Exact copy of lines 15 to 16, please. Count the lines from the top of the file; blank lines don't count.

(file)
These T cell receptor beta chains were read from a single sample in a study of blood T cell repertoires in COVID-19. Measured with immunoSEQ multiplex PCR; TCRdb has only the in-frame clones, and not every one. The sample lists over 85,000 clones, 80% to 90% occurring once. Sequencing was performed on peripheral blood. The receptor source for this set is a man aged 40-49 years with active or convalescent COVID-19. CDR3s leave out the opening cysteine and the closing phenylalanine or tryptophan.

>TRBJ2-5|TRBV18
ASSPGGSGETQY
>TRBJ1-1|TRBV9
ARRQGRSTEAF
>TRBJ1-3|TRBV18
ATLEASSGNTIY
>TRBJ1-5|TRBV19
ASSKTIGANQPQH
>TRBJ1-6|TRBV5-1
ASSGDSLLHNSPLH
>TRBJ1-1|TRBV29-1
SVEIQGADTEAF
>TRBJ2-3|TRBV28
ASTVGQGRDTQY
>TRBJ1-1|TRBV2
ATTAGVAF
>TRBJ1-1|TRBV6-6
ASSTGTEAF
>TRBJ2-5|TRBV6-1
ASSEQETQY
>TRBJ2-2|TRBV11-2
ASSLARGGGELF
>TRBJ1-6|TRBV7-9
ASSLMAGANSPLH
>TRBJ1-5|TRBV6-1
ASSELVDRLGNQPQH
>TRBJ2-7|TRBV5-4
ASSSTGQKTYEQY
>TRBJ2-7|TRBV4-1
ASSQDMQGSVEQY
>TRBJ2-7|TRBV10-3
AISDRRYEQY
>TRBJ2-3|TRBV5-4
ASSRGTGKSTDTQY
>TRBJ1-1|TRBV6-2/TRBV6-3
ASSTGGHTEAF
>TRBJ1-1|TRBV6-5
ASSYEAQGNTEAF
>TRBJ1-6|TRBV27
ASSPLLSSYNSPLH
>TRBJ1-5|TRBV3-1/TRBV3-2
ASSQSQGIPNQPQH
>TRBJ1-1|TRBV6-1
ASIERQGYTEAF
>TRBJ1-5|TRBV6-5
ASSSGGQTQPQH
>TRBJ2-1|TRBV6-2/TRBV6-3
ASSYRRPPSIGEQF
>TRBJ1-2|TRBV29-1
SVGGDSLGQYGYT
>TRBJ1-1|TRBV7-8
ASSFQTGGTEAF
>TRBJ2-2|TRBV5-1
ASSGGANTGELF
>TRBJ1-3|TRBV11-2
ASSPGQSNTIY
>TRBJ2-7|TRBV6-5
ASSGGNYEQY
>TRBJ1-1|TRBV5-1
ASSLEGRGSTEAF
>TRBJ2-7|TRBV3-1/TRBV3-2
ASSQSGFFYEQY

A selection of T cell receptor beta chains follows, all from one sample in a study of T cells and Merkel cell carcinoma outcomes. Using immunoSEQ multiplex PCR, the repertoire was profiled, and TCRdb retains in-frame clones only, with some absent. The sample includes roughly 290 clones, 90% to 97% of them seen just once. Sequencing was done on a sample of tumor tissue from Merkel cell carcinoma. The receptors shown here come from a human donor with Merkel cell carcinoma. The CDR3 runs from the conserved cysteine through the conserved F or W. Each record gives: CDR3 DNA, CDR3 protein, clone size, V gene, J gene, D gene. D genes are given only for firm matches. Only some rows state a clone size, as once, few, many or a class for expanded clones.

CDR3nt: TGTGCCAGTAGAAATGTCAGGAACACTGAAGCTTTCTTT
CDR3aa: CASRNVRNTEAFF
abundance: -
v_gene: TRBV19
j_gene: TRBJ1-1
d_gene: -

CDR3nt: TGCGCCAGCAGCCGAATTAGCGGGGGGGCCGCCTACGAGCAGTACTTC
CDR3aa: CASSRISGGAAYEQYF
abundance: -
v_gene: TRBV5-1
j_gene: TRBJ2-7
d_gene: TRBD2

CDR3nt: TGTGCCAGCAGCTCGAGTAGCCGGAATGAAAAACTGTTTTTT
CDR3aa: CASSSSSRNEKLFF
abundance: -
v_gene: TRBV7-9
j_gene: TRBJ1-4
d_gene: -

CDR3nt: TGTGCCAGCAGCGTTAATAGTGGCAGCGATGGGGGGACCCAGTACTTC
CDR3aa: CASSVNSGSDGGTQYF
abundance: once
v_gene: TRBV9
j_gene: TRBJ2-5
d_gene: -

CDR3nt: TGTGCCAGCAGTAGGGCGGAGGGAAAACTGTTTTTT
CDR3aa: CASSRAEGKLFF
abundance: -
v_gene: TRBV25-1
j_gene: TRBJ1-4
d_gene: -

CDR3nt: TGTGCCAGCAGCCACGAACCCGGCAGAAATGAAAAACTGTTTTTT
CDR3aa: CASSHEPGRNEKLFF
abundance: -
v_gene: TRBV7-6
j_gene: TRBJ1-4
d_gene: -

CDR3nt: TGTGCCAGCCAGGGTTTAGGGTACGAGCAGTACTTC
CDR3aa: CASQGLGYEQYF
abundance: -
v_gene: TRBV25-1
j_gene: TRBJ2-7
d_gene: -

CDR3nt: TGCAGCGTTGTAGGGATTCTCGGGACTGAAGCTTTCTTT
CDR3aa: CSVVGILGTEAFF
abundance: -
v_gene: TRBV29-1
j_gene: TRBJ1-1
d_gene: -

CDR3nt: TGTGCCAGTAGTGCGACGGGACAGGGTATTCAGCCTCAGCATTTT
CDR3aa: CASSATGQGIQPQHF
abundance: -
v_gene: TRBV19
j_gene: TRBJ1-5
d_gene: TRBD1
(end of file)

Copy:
ASTVGQGRDTQY
>TRBJ1-1|TRBV2